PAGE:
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Cramer's charts indicate Nvidia's stock could be due for a pullback

  • "Mad Money" host Jim Cramer examines the stock charts of semiconductor maker Nvidia.
  • Nvidia's massive rally could suggest that its shares are due for a pullback.
  • With the help of technician Carolyn Boroden, Cramer forecasts Nvidia's next moves.

As the stock of semiconductor manufacturer Nvidia tumbled in after-hours trading on news of a Tesla-AMD partnership focused on self-driving cars, CNBC's Jim Cramer had to figure out what to do next.

Shares of Nvidia hit an all-time high on Monday following several analyst upgrades that cited the company's promising position in the fields of artificial intelligence, gaming and data centers.

But with the stock now falling from its highs, Cramer wouldn't blame investors for feeling uneasy about what's next for Nvidia.

"Perhaps after its rally and this AMD news, the stock actually deserves to get punished. Perhaps this is just one more buying opportunity, though," the "Mad Money" host said. "You have to know what you're doing and what could happen to the stock."

So Cramer enlisted the help of technician Carolyn Boroden, the creator of FibonnacciQueen.com and one of Cramer's colleagues at RealMoney.com.

Boroden has a notable track record on predicting chipmakers' stock moves. In August, she said Nvidia's rally was far from over, predicting upside targets of $180 and $188 with a ceiling at $209.

So far, Nvidia's stock has followed Boroden's predicted path, which is based on Fibonacci ratios. She uses the medieval mathematical system to find the levels at which a given stock is likely to change its path based on past swings. She also uses it to find the dates when trajectory changes are the most likely to help investors find the best times to buy or sell.

With Boroden's methodology in mind, Cramer turned to the daily chart of Nvidia.

Boroden noticed that the stock has already made a 127.2 percent extension of its last swing. An extension, or how much lower a stock's current decline is than its previous one, tends to mark the end of a stock's rally, which means Nvidia could be due for a bigger pullback, Cramer said.

Moreover, Nvidia's longest rallies have lasted between 25 and 29 trading days, and Monday marked the most recent rally's 25th day. Cramer said the pullback may have already started given the negative action in Nvidia, which means its rally could be tapering out.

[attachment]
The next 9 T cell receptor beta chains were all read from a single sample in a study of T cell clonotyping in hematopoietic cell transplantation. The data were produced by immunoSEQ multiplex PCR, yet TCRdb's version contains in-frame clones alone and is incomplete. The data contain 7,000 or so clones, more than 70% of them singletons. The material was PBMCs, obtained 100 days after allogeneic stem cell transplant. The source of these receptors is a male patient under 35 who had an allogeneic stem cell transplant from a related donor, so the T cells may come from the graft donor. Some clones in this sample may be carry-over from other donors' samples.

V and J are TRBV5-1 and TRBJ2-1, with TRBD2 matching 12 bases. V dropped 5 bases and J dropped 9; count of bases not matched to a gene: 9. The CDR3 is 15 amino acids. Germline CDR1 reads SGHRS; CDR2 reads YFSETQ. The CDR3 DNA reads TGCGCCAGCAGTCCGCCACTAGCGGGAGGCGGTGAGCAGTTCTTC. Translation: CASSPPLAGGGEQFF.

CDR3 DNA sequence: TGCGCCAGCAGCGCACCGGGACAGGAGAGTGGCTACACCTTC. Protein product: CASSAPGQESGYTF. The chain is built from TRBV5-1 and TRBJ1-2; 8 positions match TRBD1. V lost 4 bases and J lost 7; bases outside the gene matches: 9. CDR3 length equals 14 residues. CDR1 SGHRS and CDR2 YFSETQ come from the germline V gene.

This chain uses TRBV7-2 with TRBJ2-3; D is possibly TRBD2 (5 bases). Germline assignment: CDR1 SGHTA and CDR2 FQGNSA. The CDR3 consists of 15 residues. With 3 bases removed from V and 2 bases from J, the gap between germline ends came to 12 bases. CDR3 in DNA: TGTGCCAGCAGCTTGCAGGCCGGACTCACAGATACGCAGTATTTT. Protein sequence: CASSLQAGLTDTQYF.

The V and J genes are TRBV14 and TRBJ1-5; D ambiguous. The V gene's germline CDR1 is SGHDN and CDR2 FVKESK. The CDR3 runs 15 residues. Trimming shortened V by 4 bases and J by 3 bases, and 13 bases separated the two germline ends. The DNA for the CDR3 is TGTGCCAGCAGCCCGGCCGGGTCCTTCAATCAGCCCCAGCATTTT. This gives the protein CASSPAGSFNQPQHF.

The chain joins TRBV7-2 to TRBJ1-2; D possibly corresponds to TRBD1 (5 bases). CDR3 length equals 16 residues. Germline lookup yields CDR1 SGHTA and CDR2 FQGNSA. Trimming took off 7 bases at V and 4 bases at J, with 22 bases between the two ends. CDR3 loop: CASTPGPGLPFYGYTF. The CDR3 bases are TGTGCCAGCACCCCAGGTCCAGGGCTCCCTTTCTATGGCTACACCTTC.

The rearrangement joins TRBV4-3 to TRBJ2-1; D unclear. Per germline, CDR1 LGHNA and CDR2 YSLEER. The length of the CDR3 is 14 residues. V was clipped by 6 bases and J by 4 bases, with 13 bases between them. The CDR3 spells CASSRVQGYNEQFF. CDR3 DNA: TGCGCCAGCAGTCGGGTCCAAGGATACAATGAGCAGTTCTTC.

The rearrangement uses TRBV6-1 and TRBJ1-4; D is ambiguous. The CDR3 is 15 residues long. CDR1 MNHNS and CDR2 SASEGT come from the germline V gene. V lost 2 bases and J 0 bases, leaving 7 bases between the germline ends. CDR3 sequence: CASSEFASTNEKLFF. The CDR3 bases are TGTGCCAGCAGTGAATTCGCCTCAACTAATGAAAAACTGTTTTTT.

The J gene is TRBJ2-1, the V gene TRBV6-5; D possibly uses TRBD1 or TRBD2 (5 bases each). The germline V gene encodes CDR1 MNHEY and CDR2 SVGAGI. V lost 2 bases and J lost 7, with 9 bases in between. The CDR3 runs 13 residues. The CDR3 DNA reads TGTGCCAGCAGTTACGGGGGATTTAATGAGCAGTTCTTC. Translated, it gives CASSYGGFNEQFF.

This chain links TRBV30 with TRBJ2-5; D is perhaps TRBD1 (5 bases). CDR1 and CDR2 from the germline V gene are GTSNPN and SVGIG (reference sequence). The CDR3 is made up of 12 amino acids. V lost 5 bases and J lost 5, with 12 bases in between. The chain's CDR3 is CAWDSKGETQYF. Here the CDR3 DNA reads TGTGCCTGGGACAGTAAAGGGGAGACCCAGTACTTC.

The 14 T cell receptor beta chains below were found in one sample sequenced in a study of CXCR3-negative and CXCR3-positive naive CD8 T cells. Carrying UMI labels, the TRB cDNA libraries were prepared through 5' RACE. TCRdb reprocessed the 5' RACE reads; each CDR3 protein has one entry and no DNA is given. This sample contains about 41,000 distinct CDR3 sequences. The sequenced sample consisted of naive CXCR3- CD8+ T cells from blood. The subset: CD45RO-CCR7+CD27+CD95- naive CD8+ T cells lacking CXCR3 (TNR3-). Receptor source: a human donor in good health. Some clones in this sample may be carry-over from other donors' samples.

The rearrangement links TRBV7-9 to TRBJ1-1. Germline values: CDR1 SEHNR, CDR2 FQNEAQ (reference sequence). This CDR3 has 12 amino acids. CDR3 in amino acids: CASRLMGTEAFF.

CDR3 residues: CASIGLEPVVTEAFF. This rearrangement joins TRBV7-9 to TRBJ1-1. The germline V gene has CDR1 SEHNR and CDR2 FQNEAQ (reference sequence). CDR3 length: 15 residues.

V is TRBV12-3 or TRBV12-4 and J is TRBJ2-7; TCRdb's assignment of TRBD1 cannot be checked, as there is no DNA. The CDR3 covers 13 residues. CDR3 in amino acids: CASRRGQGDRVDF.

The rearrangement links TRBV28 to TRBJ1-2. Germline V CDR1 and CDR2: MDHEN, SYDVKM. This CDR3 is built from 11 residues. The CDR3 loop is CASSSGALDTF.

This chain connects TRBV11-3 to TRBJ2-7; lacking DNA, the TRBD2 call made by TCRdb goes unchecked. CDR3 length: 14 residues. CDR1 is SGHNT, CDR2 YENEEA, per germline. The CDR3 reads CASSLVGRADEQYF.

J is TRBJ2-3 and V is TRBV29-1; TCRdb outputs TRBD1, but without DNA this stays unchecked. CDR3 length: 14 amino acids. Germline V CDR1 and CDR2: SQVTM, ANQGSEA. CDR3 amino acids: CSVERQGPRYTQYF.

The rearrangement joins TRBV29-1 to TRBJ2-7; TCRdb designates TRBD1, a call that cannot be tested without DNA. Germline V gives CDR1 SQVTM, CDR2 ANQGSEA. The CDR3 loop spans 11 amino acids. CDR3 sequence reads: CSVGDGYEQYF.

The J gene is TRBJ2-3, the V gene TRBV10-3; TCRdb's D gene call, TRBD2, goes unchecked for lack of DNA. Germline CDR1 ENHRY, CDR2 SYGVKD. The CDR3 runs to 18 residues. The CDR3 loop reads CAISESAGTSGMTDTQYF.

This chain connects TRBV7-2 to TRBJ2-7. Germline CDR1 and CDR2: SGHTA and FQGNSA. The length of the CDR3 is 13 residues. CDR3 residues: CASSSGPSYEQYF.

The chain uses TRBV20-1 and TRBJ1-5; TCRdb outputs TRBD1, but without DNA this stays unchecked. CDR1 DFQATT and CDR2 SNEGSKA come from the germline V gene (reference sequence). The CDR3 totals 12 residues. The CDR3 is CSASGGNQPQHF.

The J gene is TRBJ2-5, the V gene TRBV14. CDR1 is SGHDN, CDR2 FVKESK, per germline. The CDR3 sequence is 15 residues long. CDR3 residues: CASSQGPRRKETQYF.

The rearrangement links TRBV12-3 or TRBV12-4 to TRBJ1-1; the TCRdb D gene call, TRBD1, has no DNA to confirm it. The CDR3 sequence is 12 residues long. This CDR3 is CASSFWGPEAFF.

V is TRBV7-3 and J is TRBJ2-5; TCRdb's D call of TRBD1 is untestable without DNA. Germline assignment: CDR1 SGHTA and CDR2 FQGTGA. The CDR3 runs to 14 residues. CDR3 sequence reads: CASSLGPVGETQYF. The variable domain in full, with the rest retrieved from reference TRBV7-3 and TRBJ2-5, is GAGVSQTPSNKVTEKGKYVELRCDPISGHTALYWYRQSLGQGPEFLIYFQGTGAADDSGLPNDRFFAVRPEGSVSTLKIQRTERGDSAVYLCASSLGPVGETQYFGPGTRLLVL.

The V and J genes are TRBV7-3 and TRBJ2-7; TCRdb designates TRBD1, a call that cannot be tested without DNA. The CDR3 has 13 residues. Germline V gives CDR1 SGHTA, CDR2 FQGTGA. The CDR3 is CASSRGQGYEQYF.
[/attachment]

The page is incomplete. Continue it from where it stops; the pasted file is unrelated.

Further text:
Boroden also found that Nvidia tends to lose momentum after running up anywhere from 35 to 42 points. The last time this happened, the stock got hit before restarting its climb.

Cramer doesn't necessarily think that pattern will repeat itself, but he thought it was worth noting that Nvidia's shares gained $38.29 from their low on August 11 to their high on Monday, putting it right in the range that indicates the rally may have run its course.

So while Cramer's charitable trust, which owns shares of Nvidia, isn't taking any action, Boroden would bless some profit-taking if the stock holds up its historical patterns and starts to decline.

And for investors who don't own Nvidia, they could be about to get a great buying opportunity in the next week or so, Cramer said.

"Here's the bottom line: I like Nvidia, but I love protecting your profits even more," Cramer said. "The charts, as interpreted by Carolyn Boroden, suggest that Nvidia could be due for a $10 to $30 pullback after its recent run, and if you're nimble, maybe you want to try to sidestep some of that decline. More important, if Nvidia is pulverized like that, well, maybe you get a chance to own a piece of this great semiconductor company with a remarkable number of strengths and very few weaknesses, even as this potential loss of the Tesla business to AMD could certainly be one of them."

WATCH: Cramer goes off the charts with Nvidia

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